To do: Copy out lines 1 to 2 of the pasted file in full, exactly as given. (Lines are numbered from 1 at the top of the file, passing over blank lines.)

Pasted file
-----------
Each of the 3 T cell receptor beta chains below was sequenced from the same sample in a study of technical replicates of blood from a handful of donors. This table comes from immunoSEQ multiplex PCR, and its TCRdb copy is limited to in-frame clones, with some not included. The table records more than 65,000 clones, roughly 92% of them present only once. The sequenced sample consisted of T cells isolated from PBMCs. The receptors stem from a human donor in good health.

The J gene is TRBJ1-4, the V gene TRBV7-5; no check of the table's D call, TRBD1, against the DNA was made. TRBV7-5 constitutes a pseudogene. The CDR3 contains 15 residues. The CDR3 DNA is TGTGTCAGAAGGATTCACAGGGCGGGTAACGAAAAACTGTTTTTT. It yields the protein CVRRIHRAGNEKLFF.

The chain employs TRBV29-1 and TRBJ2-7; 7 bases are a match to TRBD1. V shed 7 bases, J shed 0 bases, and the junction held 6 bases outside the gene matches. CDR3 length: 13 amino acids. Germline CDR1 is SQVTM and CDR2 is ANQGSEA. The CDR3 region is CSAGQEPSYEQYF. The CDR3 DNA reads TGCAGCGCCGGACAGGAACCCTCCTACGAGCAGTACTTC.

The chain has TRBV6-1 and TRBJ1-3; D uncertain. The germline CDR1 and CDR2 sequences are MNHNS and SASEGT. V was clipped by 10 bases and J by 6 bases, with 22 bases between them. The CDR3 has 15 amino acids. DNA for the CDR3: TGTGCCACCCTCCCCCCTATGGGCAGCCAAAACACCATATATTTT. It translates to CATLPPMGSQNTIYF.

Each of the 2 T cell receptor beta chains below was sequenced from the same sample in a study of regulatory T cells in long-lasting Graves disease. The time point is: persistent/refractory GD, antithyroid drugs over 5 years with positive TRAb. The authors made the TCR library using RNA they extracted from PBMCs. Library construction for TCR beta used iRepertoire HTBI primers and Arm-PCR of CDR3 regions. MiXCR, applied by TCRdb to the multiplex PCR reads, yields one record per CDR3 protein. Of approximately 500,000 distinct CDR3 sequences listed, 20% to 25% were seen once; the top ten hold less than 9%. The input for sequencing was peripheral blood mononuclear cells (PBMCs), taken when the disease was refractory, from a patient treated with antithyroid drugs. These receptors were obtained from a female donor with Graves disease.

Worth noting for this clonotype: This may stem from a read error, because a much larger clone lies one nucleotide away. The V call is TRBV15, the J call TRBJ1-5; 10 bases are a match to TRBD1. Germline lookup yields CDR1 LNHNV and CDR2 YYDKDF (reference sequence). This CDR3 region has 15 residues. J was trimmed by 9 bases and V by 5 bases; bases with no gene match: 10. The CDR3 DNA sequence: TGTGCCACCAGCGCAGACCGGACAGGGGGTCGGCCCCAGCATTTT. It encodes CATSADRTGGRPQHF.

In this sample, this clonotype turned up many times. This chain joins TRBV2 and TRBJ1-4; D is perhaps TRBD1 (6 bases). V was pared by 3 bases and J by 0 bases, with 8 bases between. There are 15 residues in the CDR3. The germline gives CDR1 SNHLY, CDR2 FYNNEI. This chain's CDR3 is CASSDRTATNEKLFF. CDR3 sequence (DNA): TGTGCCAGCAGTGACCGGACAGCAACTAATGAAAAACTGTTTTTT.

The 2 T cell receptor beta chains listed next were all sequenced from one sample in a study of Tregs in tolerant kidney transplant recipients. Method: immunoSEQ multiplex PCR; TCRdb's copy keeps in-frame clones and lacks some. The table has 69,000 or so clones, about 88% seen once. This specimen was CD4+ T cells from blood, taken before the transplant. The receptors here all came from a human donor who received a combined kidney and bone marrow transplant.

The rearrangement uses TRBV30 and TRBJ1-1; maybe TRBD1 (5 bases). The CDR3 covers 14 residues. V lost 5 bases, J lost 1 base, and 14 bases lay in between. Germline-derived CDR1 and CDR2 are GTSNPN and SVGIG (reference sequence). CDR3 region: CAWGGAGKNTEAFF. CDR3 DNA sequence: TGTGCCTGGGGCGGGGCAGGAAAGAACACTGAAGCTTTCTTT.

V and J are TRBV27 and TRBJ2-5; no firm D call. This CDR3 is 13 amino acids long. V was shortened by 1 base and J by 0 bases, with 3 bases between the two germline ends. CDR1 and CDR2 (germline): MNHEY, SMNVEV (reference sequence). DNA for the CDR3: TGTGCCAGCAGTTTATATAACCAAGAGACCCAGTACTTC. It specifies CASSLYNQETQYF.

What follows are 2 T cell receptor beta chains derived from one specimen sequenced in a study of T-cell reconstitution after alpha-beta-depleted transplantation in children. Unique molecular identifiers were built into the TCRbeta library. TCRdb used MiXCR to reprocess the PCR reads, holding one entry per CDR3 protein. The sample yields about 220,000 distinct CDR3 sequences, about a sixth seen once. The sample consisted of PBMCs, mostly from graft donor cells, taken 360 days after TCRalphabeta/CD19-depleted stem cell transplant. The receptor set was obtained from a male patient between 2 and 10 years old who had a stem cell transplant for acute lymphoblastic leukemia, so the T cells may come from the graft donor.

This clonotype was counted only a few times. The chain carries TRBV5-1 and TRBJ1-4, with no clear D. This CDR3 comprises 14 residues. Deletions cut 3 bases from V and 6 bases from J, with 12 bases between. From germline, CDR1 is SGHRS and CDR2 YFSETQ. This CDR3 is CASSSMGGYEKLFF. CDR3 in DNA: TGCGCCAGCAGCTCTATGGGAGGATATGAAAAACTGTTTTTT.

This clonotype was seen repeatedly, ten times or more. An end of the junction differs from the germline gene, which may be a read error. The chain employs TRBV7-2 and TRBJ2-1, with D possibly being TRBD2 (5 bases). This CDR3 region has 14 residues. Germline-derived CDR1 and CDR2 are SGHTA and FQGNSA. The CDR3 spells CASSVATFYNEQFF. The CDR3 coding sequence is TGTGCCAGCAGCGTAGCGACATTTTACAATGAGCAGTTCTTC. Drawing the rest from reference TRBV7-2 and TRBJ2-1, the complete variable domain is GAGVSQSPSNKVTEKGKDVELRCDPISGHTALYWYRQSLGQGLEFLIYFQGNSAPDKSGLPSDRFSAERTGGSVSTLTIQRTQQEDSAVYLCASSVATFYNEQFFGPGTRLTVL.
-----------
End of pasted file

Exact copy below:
Each of the 3 T cell receptor beta chains below was sequenced from the same sample in a study of technical replicates of blood from a handful of donors. This table comes from immunoSEQ multiplex PCR, and its TCRdb copy is limited to in-frame clones, with some not included. The table records more than 65,000 clones, roughly 92% of them present only once. The sequenced sample consisted of T cells isolated from PBMCs. The receptors stem from a human donor in good health.

The J gene is TRBJ1-4, the V gene TRBV7-5; no check of the table's D call, TRBD1, against the DNA was made. TRBV7-5 constitutes a pseudogene. The CDR3 contains 15 residues. The CDR3 DNA is TGTGTCAGAAGGATTCACAGGGCGGGTAACGAAAAACTGTTTTTT. It yields the protein CVRRIHRAGNEKLFF.